Arwen's meanderings

Hi everyone and welcome to my dinghy cruising blog about my John Welsford designed 'navigator' named Arwen. Built over three years, Arwen was launched in August 2007. She is a standing lug yawl 14' 6" in length. This blog records our dinghy cruising voyages together around the coastal waters of SW England.
Arwen has an associated YouTube channel so visit to find our most recent cruises and click subscribe.
On this blog you will find posts about dinghy cruising locations, accounts of our voyages, maintenance tips and 'How to's' ranging from rigging standing lug sails and building galley boxes to using 'anchor buddies' and creating 'pilotage notes'. I hope you find something that inspires you to get out on the water in your boat. Drop us a comment and happy sailing.
Steve and Arwen

Tuesday 30 July 2019

building wooden oars for a sailing dinghy 11 - Leathering oars recipe

Take two pieces of leather and punch holes at 1 cm intervals around 0.5 mm back from the cut edge. Soak in warm water to soften, stretch and allow to dry in the sun.

Cut two pieces of softer leather into 12 mm wide strips, place in warm water to soften and dry off in the sun.

Do some maths - width between rowlock centres is 60 inches. Divide by 2 = 30 inches - add 2 inches to each length = 32 inches. This is the centre point for positioning the leather on each loom.

Mark position on looms and slightly abrade with fine sandpaper.

Now position the piece of leather correctly. Apply glue to both inside of leather and the loom and allow to go tacky. Whilst waiting, cut waxed twine to appropriate lengths and thread two needles.

Then insert needles into one hole either side - knot the ends together and then start stitching, tightening the stitches every so often - pulling the leather tight together. At end, tie off the two pieces of twine with a series of reef knots.

Take wooden mallet and gently tap the stitching down in to the leather so it doesn't stand so proud.

Now glue strips and loom and tack one strip alongside top end of the loom leather piece. Wind tightly and then add more glue, allow to go tacky and add next strip. Every so often add a small tack pin to hold in place. Six strips later, tack the last end in place and rub away any excess glue that has escaped from the sides.

And leave to dry thoroughly before use.

In the meantime, use any off-cuts to leather the rowlocks

Monday 29 July 2019

building wooden oars for a sailing dinghy 10 - Getting the leather ready for wooden oars

Strips are cut to form buttons

Leather has been cut to size and hole punched ready for the twine

Now they need to be soaked and stretched before applying to the oars 

building wooden oars for a sailing dinghy 8

The oars have been painted - three undercoats and two top coats - that should do.

Now, they have to be positioned in the rowlocks and this position marked off ready for locating the protective leathers.

Just enough to do both oars

Can you smell that leather - wonderful........

I'll leave it a few more days for the paint to thoroughly dry before doing this last job. I should have just enough leather to do the protective sleeves and some strips left over to build up some protective strip button stops - my technical name for them - basically the rim of those black plastic oar collars you can get.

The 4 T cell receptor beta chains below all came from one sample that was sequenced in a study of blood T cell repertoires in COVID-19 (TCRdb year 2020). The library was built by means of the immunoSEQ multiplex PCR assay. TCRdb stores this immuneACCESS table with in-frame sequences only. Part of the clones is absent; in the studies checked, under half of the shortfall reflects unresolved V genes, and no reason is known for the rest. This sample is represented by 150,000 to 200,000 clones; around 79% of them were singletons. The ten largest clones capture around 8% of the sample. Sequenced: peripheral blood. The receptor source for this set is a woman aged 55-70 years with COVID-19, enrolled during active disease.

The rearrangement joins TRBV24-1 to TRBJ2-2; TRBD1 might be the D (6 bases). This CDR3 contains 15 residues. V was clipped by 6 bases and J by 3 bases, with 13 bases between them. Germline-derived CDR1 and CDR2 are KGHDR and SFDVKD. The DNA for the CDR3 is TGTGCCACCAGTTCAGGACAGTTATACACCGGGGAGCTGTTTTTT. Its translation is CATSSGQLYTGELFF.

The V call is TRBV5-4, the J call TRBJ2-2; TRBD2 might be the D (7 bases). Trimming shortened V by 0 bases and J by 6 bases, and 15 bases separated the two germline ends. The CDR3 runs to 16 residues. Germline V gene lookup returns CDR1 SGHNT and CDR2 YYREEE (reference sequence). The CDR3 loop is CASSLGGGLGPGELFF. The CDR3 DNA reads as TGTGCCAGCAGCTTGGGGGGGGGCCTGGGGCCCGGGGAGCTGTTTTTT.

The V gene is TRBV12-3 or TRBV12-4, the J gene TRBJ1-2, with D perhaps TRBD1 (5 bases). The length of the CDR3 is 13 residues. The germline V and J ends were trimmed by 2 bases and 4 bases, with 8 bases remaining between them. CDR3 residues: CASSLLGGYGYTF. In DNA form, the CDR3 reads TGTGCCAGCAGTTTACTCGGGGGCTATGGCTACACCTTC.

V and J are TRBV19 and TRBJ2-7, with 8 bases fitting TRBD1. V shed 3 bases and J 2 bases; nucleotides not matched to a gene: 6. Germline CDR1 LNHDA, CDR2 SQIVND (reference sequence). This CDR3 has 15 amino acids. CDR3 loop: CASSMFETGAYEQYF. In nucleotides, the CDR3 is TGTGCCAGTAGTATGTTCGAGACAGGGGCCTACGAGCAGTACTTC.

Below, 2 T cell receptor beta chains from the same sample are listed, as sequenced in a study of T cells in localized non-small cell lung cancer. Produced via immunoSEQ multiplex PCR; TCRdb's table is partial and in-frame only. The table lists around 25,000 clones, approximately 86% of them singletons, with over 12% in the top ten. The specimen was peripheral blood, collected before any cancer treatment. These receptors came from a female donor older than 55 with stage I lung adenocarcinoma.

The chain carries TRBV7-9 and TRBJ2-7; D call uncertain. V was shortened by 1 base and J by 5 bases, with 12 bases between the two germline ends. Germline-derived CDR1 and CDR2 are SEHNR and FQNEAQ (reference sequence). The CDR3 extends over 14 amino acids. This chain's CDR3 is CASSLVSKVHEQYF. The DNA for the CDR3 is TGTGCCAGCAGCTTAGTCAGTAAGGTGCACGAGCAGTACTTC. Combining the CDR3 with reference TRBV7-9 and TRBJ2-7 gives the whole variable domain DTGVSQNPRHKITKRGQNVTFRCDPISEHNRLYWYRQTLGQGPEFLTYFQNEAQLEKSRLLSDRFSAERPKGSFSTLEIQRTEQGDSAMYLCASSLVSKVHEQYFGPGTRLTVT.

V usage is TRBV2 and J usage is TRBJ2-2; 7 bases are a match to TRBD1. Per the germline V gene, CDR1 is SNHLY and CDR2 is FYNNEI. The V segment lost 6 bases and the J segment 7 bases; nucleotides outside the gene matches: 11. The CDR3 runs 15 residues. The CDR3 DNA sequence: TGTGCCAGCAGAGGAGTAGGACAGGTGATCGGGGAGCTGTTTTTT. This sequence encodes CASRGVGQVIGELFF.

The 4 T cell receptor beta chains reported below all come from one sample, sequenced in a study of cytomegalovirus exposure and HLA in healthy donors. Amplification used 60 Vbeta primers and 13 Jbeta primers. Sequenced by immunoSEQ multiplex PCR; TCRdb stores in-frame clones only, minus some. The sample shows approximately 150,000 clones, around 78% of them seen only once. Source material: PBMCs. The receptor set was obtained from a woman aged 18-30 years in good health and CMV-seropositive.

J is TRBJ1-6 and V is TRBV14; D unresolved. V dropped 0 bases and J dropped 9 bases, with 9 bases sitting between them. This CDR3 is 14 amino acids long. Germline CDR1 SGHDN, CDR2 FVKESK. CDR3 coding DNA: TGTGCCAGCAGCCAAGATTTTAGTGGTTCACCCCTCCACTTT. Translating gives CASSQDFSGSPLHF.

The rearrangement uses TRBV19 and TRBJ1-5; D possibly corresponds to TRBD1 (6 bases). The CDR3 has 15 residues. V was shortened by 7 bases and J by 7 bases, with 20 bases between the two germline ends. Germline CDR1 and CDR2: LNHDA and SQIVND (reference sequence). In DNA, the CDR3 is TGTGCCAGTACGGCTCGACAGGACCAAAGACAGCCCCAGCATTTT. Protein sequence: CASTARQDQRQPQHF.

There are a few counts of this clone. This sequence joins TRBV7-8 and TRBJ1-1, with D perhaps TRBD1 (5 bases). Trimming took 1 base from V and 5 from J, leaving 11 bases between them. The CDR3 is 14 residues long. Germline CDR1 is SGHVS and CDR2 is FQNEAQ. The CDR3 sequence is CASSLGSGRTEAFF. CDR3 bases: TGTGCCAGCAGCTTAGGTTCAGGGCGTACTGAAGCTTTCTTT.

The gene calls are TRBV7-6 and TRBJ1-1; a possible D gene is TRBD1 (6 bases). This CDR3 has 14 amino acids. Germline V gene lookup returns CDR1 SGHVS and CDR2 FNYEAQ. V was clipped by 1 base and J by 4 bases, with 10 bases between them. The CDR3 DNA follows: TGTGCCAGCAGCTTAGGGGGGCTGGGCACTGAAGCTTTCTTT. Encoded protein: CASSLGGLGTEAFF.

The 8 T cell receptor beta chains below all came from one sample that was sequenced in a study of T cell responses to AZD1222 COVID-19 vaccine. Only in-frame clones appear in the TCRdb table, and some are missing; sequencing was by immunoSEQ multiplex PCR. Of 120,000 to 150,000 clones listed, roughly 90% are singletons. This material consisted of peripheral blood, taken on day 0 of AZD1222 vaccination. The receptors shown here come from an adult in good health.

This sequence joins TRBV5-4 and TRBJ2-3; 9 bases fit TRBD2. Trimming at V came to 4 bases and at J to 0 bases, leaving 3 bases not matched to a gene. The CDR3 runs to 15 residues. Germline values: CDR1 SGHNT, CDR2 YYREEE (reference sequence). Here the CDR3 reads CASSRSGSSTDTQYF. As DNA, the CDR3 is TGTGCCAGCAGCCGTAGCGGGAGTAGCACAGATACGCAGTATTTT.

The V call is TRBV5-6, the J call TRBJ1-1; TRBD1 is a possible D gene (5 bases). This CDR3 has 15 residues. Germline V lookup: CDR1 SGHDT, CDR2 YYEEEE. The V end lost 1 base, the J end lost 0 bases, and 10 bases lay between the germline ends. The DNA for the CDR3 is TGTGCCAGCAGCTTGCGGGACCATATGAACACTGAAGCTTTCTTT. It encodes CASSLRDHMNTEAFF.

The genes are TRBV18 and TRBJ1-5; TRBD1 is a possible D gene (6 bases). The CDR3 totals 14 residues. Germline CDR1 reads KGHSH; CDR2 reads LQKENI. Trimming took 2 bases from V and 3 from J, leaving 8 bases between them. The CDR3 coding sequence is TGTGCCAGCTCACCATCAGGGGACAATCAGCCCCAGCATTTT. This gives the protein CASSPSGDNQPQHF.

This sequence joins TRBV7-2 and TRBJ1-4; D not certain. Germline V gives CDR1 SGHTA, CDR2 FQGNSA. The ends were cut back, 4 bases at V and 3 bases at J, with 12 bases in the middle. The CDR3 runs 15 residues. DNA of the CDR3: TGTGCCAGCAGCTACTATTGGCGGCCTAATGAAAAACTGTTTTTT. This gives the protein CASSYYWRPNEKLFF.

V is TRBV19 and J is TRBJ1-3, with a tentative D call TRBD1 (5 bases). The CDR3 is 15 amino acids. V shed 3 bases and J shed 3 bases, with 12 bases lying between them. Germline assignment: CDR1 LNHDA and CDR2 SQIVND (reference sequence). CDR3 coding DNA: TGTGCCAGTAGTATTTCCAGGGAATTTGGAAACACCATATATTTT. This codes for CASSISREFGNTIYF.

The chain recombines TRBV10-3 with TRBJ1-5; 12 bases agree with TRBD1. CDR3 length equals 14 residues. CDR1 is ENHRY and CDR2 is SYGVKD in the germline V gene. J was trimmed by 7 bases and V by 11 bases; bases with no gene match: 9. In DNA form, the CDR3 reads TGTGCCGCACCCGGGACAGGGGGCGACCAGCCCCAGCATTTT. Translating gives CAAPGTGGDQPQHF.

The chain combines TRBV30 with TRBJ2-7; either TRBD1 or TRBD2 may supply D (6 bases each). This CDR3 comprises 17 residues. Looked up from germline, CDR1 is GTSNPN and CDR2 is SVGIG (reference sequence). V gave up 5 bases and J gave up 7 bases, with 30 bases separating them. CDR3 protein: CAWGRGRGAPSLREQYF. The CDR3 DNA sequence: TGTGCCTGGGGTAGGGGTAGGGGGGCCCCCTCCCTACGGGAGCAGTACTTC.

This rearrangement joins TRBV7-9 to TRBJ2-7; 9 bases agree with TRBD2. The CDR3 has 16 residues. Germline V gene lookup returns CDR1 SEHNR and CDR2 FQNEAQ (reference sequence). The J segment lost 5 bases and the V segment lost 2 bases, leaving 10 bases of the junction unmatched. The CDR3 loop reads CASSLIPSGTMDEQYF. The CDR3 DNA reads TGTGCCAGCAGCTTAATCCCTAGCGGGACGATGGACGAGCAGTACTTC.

Final verdict? They will pass the 'look great from 20 feet away' test. Rustic rather than professional. A good bit of carpentry learning...which to be honest.....I won't be repeating in a hurry again!

My oar making journey

Bought CLC  plans

Drew out the templates

Cut some thin ply templates

Glued up three pieces of douglas fir

bought some new show respect to the wood you know.......

hand cut out the two oars because the band saw couldn't do it....and three days later 

....started shaping the oars and creating piles of fantastically smelling shavings

and the planing and spoke shaving continued...........

....until eventually oar shapes emerged and I was at risk of making them too light and too thin......

three undercoats later

and two final top coats........

Voila! A pair of rustic looking oars - in perfect keeping with the state of poor old Arwen

Sunday 28 July 2019

Some of the scenes along the south west coastal path around Mt. Edgecumbe in SE Cornwall

I live in a stunning part of the UK

Within Cawsand Bay

Looking along the breakwater towards Bovisand

Pretty Cawsand and Kingsand

Nature along the footpath 

Cawasand Bay 

The iconic Plymouth Hoe in the distance with Smeatons Lighthouse tower

Passing Devils Point at the entrance to the Hamoaze

A Ferry port to France and Spain

The Royal William Yard - once the navy's victualling yard at the time of Nelson 

Passing the orangery in Mt Edgecumbe House gardens 

Plymouth - Britain's only Ocean City 

Saturday 27 July 2019

Gig racing at Cawsand

Arriving on the Cawsand ferry this morning, we found ourselves in the right place at more or less the right time - a gig championship heat taking place. All rather good fun. We couldn't stay for the midday launch and afternoon races but the preparation and setting up, the moving the gigs onto the beaches, the sheer organisation needed to get them down the narrow lanes one at a time - all rather impressive